Ai Weiwei, ‘Droppin a Han Dynasty Urn’, 1995
Maximo Caminero has been charged with allegedly destroying an artwork by Ai Weiwei at the Perez Art Museum in Miami. The local artist picked up and smashed the million dollar work from Ai’s 2006 series Colour Vases in protest against the museum’s lack of local artist displays. He now faces felony criminal mischief charges. It’s a curious case of life imitating art; one of Ai’s most notorious works, Dropping a Han Dynasty Urn (1995) is a series of three silver gelatin prints featuring the artist doing just that. Describing his protest, Caminero stated: “I was at PAMM and saw Ai Weiwei’s photos behind the vases where he drops an ancient Chinese vase and breaks it. And I saw it as a provocation by Weiwei to join him in an act of performance protest.” The act was apparently spontaneous.
(And if you’re interested in seeing some of Ai Weiwei’s Colour Vases in the flesh, there is a suite of them in QAG/GoMA’s collection)
Francesco-Bonami, curator, writer and Artistic Director of Fondazione Sandretto Re Rebaudengo, Turin
Turns out Italian art writer and curator Francesco Bonami isn’t a big Ai Weiwei fan. The former Venice Biennale Curator and Flash Art Editor had this to say in a recent interview with Marina Cashdan for Artsy:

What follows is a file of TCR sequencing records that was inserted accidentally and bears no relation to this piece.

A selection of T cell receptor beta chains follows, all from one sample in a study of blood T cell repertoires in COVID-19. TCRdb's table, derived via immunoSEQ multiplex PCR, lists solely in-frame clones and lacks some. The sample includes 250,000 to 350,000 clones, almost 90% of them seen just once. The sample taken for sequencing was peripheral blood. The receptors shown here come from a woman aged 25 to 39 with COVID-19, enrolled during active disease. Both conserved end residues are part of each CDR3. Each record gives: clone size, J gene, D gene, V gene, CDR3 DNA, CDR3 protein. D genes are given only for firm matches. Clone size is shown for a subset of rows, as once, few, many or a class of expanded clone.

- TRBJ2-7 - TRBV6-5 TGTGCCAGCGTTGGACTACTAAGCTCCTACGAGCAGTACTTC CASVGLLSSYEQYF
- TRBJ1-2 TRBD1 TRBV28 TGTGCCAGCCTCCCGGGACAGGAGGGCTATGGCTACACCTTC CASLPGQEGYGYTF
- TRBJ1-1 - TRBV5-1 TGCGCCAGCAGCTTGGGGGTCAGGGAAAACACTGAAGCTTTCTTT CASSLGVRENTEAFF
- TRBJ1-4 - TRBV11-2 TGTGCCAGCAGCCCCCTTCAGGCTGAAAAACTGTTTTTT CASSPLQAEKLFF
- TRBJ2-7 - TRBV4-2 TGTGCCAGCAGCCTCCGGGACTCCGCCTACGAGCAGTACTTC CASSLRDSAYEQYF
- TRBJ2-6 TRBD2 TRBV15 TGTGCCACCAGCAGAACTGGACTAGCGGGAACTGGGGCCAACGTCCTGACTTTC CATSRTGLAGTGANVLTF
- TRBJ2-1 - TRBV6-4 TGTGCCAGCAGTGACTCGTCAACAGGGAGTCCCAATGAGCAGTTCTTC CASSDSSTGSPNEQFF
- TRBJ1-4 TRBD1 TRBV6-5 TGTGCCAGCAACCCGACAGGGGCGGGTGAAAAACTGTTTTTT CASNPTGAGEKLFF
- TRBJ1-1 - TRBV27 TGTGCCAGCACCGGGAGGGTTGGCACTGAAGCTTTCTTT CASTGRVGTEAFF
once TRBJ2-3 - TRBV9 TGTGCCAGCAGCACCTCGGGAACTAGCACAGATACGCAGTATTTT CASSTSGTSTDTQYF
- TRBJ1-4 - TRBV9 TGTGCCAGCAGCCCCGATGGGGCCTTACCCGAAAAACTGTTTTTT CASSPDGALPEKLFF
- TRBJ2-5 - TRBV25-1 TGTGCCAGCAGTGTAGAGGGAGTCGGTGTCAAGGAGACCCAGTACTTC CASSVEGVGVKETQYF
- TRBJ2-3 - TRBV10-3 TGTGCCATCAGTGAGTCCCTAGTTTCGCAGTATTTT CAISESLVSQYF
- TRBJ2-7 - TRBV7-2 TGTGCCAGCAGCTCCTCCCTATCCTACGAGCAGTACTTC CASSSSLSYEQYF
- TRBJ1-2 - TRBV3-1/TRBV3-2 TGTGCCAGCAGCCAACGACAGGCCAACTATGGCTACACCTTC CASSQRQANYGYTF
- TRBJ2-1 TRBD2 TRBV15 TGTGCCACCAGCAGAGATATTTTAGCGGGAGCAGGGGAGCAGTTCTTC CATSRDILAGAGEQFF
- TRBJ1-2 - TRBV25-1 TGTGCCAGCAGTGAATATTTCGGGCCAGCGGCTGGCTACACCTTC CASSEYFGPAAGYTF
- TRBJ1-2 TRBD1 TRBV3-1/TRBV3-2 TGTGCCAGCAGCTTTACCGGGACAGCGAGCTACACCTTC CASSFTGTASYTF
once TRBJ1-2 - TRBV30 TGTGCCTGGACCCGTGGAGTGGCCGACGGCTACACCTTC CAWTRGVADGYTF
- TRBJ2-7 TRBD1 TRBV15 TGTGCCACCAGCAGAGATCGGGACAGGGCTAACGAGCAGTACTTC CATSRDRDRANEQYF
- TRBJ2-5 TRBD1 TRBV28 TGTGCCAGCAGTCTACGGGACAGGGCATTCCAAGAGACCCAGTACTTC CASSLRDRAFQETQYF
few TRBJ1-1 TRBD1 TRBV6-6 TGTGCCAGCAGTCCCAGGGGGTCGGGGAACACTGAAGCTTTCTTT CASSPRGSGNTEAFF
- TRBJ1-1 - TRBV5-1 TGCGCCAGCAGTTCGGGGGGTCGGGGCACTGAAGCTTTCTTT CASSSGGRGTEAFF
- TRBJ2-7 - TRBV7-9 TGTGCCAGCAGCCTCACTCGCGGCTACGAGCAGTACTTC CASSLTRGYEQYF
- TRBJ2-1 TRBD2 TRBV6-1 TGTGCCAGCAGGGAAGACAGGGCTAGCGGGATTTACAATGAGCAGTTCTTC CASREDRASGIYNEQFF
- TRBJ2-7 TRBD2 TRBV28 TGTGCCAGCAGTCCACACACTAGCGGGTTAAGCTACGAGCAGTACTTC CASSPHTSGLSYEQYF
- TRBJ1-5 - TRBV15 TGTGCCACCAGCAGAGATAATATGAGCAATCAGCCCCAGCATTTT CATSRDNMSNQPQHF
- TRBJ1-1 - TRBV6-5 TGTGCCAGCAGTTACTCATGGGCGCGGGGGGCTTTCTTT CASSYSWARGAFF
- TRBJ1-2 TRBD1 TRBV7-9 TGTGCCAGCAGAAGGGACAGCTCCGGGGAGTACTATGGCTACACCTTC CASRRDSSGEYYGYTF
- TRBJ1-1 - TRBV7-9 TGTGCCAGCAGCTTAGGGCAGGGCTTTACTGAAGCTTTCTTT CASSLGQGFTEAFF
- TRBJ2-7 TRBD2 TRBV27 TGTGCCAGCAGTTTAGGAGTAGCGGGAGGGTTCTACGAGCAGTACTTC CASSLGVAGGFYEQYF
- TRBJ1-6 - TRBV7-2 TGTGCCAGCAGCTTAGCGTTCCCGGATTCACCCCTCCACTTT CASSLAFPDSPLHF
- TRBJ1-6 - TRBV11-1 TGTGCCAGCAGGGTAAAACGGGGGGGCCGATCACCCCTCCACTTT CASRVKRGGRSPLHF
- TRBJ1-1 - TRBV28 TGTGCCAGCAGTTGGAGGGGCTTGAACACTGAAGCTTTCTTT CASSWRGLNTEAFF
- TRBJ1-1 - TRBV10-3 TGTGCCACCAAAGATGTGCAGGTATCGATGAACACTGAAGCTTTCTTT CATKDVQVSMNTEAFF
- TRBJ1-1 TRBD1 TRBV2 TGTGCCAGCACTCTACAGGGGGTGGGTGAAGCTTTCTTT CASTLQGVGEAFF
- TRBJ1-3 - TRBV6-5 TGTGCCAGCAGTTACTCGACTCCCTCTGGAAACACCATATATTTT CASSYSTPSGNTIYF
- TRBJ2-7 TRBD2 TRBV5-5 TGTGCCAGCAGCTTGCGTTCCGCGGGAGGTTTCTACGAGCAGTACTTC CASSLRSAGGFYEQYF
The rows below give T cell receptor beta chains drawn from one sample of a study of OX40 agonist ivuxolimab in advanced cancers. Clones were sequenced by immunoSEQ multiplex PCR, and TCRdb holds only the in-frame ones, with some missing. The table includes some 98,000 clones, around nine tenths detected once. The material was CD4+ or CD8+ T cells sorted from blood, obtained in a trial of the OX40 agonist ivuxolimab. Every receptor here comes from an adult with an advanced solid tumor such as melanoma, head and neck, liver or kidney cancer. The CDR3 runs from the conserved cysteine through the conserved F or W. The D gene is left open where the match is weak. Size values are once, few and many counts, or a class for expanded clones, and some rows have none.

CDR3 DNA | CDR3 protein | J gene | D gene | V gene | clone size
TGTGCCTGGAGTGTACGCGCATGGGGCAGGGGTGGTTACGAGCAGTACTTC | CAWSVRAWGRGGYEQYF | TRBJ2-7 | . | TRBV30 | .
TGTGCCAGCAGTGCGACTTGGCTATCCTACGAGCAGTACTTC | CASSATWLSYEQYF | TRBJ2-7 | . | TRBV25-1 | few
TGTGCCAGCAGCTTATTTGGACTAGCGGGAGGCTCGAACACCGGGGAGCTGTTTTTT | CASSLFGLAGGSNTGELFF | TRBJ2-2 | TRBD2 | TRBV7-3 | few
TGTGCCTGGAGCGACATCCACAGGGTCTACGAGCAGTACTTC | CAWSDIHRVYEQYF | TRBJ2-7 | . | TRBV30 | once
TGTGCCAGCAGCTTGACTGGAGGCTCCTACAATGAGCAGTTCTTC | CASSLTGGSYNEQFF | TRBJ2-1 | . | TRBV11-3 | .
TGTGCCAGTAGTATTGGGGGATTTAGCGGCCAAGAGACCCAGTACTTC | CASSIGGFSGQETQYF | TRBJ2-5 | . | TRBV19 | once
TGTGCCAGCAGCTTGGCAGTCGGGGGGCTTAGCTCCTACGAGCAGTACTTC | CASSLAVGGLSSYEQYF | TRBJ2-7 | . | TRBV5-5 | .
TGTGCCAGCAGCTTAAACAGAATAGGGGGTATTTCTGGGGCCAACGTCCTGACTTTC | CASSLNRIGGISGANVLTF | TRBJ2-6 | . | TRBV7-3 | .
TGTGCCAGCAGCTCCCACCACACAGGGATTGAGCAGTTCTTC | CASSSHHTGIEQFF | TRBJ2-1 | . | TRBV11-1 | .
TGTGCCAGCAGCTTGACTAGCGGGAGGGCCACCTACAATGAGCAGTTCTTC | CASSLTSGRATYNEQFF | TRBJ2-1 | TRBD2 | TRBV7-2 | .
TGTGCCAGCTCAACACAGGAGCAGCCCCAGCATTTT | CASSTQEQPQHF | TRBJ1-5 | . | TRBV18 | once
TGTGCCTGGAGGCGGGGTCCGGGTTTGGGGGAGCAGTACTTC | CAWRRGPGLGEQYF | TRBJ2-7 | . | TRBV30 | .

MC: Were there any pavilions or collateral events [in Venice] that you were surprised by, in a good or not good way?
FB: I hate Ai Weiwei. I think he should be put in jail for his art, and not for his dissidence … lukewarm dissidence, because a real dissident, you don’t hear about them any longer, you know? They just throw away the keys.
MC: And you don’t think he’s helping “real” dissidents?
FB: I don’t think he’s helped the real dissidents, and I think he exploits his dissidence in favor of promoting his art.
Read the full interview here.
Earlier this year Ai Weiwei announced that he was making a heavy metal album in response to his 2011 detention. It’s now been released, along with a music video for the album’s first single, ‘Dumbass’. The clip directly addresses the artist’s incarceration, and even includes an ‘inch accurate’ portrayal of Ai’s former cell. The artist described the music making process as a form of ‘self therapy’, though judging from the outcome it might have been a process best conducted in private. The whole thing is, frankly, awful. (It’s pretty questionable on the ‘metal’ front too). Don’t quit your day job Ai!
Urs Fischer’s Christmas screensaver; ‘a bread roll meets a foot’
The Guardian has commissioned a whole bunch of artists (including Urs Fisher, Ai Weiwei and Martin Creed) to make a series of free Christmas-themed screensavers, downloadable from their website. Featured artist Cory Arcangel’s suggestion to ‘relax, it’s just the holidays’ seems particularly timely. Check out the full suite here.